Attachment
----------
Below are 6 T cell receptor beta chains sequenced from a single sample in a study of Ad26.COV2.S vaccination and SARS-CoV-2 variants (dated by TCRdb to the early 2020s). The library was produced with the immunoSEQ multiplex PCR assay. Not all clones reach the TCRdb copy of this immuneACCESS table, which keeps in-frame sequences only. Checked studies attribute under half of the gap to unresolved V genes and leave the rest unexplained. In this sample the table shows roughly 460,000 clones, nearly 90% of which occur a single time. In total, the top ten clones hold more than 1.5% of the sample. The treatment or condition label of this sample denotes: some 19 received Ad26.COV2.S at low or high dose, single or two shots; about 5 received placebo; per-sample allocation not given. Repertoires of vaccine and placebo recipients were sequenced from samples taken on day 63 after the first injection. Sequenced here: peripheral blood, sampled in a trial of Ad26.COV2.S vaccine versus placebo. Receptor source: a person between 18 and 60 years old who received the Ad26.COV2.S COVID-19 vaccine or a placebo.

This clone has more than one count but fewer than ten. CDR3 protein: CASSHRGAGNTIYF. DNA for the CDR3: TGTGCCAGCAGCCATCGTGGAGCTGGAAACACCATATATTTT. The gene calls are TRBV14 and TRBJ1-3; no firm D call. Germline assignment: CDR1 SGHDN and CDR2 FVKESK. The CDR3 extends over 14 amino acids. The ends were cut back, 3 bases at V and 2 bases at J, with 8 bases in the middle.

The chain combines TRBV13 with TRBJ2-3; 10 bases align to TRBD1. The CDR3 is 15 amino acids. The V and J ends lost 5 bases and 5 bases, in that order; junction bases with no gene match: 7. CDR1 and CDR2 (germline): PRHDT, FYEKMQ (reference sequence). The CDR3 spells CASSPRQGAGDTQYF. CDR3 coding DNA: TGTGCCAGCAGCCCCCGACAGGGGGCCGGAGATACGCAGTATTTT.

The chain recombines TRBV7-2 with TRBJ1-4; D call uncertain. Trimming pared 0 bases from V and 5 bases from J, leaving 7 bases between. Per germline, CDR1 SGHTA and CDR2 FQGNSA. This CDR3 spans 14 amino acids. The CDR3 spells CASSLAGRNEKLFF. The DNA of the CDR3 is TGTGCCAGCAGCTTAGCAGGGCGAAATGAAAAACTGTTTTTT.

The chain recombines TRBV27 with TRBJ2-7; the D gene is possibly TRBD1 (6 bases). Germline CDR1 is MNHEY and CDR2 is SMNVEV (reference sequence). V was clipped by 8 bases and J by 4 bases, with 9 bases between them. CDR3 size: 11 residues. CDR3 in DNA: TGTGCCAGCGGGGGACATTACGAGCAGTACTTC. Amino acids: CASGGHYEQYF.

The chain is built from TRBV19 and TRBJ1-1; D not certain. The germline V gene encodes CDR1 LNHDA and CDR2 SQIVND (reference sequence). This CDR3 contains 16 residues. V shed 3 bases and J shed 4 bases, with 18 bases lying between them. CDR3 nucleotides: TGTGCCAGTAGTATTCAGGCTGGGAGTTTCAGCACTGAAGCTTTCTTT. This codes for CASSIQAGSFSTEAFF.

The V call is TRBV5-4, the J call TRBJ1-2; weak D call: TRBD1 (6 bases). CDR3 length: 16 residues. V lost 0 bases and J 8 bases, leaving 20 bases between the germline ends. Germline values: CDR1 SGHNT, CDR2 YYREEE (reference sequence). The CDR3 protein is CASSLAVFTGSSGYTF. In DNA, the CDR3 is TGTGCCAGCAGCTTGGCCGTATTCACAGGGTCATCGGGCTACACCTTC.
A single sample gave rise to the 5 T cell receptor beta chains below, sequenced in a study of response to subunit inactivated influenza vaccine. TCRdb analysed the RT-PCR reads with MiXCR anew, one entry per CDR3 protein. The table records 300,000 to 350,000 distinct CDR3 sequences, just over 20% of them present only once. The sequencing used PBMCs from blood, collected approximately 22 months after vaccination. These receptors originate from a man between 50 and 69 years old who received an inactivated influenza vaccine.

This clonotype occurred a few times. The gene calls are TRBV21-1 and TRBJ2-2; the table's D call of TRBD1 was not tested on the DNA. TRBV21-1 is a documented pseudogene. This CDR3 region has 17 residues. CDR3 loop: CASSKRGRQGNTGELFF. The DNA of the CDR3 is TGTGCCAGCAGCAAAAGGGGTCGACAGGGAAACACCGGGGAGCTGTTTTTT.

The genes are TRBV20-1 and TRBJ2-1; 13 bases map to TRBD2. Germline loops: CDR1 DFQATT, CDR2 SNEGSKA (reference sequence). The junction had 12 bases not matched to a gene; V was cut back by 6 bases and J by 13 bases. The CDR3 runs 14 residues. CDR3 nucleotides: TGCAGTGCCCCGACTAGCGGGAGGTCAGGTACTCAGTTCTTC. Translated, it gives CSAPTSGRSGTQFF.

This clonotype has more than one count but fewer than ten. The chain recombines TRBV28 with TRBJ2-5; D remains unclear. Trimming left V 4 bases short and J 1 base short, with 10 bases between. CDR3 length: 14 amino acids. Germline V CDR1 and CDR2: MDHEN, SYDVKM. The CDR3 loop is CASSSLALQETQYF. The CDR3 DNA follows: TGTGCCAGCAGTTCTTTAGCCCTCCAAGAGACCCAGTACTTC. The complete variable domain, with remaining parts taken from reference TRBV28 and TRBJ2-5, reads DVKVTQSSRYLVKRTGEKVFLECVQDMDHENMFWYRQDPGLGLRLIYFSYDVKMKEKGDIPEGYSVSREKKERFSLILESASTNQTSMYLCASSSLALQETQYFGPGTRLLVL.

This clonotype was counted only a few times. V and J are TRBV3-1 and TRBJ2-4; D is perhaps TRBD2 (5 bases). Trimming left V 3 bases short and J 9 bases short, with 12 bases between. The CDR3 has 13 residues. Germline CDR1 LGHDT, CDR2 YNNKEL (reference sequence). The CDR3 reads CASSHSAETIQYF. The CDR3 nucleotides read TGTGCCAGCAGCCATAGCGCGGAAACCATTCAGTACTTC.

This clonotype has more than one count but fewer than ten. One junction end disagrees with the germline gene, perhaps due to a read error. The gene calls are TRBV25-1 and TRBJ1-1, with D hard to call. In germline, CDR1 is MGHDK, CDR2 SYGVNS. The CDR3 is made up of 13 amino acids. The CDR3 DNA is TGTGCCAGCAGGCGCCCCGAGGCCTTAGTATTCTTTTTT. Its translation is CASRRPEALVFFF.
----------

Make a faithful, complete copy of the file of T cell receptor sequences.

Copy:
Below are 6 T cell receptor beta chains sequenced from a single sample in a study of Ad26.COV2.S vaccination and SARS-CoV-2 variants (dated by TCRdb to the early 2020s). The library was produced with the immunoSEQ multiplex PCR assay. Not all clones reach the TCRdb copy of this immuneACCESS table, which keeps in-frame sequences only. Checked studies attribute under half of the gap to unresolved V genes and leave the rest unexplained. In this sample the table shows roughly 460,000 clones, nearly 90% of which occur a single time. In total, the top ten clones hold more than 1.5% of the sample. The treatment or condition label of this sample denotes: some 19 received Ad26.COV2.S at low or high dose, single or two shots; about 5 received placebo; per-sample allocation not given. Repertoires of vaccine and placebo recipients were sequenced from samples taken on day 63 after the first injection. Sequenced here: peripheral blood, sampled in a trial of Ad26.COV2.S vaccine versus placebo. Receptor source: a person between 18 and 60 years old who received the Ad26.COV2.S COVID-19 vaccine or a placebo.

This clone has more than one count but fewer than ten. CDR3 protein: CASSHRGAGNTIYF. DNA for the CDR3: TGTGCCAGCAGCCATCGTGGAGCTGGAAACACCATATATTTT. The gene calls are TRBV14 and TRBJ1-3; no firm D call. Germline assignment: CDR1 SGHDN and CDR2 FVKESK. The CDR3 extends over 14 amino acids. The ends were cut back, 3 bases at V and 2 bases at J, with 8 bases in the middle.

The chain combines TRBV13 with TRBJ2-3; 10 bases align to TRBD1. The CDR3 is 15 amino acids. The V and J ends lost 5 bases and 5 bases, in that order; junction bases with no gene match: 7. CDR1 and CDR2 (germline): PRHDT, FYEKMQ (reference sequence). The CDR3 spells CASSPRQGAGDTQYF. CDR3 coding DNA: TGTGCCAGCAGCCCCCGACAGGGGGCCGGAGATACGCAGTATTTT.

The chain recombines TRBV7-2 with TRBJ1-4; D call uncertain. Trimming pared 0 bases from V and 5 bases from J, leaving 7 bases between. Per germline, CDR1 SGHTA and CDR2 FQGNSA. This CDR3 spans 14 amino acids. The CDR3 spells CASSLAGRNEKLFF. The DNA of the CDR3 is TGTGCCAGCAGCTTAGCAGGGCGAAATGAAAAACTGTTTTTT.

The chain recombines TRBV27 with TRBJ2-7; the D gene is possibly TRBD1 (6 bases). Germline CDR1 is MNHEY and CDR2 is SMNVEV (reference sequence). V was clipped by 8 bases and J by 4 bases, with 9 bases between them. CDR3 size: 11 residues. CDR3 in DNA: TGTGCCAGCGGGGGACATTACGAGCAGTACTTC. Amino acids: CASGGHYEQYF.

The chain is built from TRBV19 and TRBJ1-1; D not certain. The germline V gene encodes CDR1 LNHDA and CDR2 SQIVND (reference sequence). This CDR3 contains 16 residues. V shed 3 bases and J shed 4 bases, with 18 bases lying between them. CDR3 nucleotides: TGTGCCAGTAGTATTCAGGCTGGGAGTTTCAGCACTGAAGCTTTCTTT. This codes for CASSIQAGSFSTEAFF.

The V call is TRBV5-4, the J call TRBJ1-2; weak D call: TRBD1 (6 bases). CDR3 length: 16 residues. V lost 0 bases and J 8 bases, leaving 20 bases between the germline ends. Germline values: CDR1 SGHNT, CDR2 YYREEE (reference sequence). The CDR3 protein is CASSLAVFTGSSGYTF. In DNA, the CDR3 is TGTGCCAGCAGCTTGGCCGTATTCACAGGGTCATCGGGCTACACCTTC.
A single sample gave rise to the 5 T cell receptor beta chains below, sequenced in a study of response to subunit inactivated influenza vaccine. TCRdb analysed the RT-PCR reads with MiXCR anew, one entry per CDR3 protein. The table records 300,000 to 350,000 distinct CDR3 sequences, just over 20% of them present only once. The sequencing used PBMCs from blood, collected approximately 22 months after vaccination. These receptors originate from a man between 50 and 69 years old who received an inactivated influenza vaccine.

This clonotype occurred a few times. The gene calls are TRBV21-1 and TRBJ2-2; the table's D call of TRBD1 was not tested on the DNA. TRBV21-1 is a documented pseudogene. This CDR3 region has 17 residues. CDR3 loop: CASSKRGRQGNTGELFF. The DNA of the CDR3 is TGTGCCAGCAGCAAAAGGGGTCGACAGGGAAACACCGGGGAGCTGTTTTTT.

The genes are TRBV20-1 and TRBJ2-1; 13 bases map to TRBD2. Germline loops: CDR1 DFQATT, CDR2 SNEGSKA (reference sequence). The junction had 12 bases not matched to a gene; V was cut back by 6 bases and J by 13 bases. The CDR3 runs 14 residues. CDR3 nucleotides: TGCAGTGCCCCGACTAGCGGGAGGTCAGGTACTCAGTTCTTC. Translated, it gives CSAPTSGRSGTQFF.

This clonotype has more than one count but fewer than ten. The chain recombines TRBV28 with TRBJ2-5; D remains unclear. Trimming left V 4 bases short and J 1 base short, with 10 bases between. CDR3 length: 14 amino acids. Germline V CDR1 and CDR2: MDHEN, SYDVKM. The CDR3 loop is CASSSLALQETQYF. The CDR3 DNA follows: TGTGCCAGCAGTTCTTTAGCCCTCCAAGAGACCCAGTACTTC. The complete variable domain, with remaining parts taken from reference TRBV28 and TRBJ2-5, reads DVKVTQSSRYLVKRTGEKVFLECVQDMDHENMFWYRQDPGLGLRLIYFSYDVKMKEKGDIPEGYSVSREKKERFSLILESASTNQTSMYLCASSSLALQETQYFGPGTRLLVL.

This clonotype was counted only a few times. V and J are TRBV3-1 and TRBJ2-4; D is perhaps TRBD2 (5 bases). Trimming left V 3 bases short and J 9 bases short, with 12 bases between. The CDR3 has 13 residues. Germline CDR1 LGHDT, CDR2 YNNKEL (reference sequence). The CDR3 reads CASSHSAETIQYF. The CDR3 nucleotides read TGTGCCAGCAGCCATAGCGCGGAAACCATTCAGTACTTC.

This clonotype has more than one count but fewer than ten. One junction end disagrees with the germline gene, perhaps due to a read error. The gene calls are TRBV25-1 and TRBJ1-1, with D hard to call. In germline, CDR1 is MGHDK, CDR2 SYGVNS. The CDR3 is made up of 13 amino acids. The CDR3 DNA is TGTGCCAGCAGGCGCCCCGAGGCCTTAGTATTCTTTTTT. Its translation is CASRRPEALVFFF.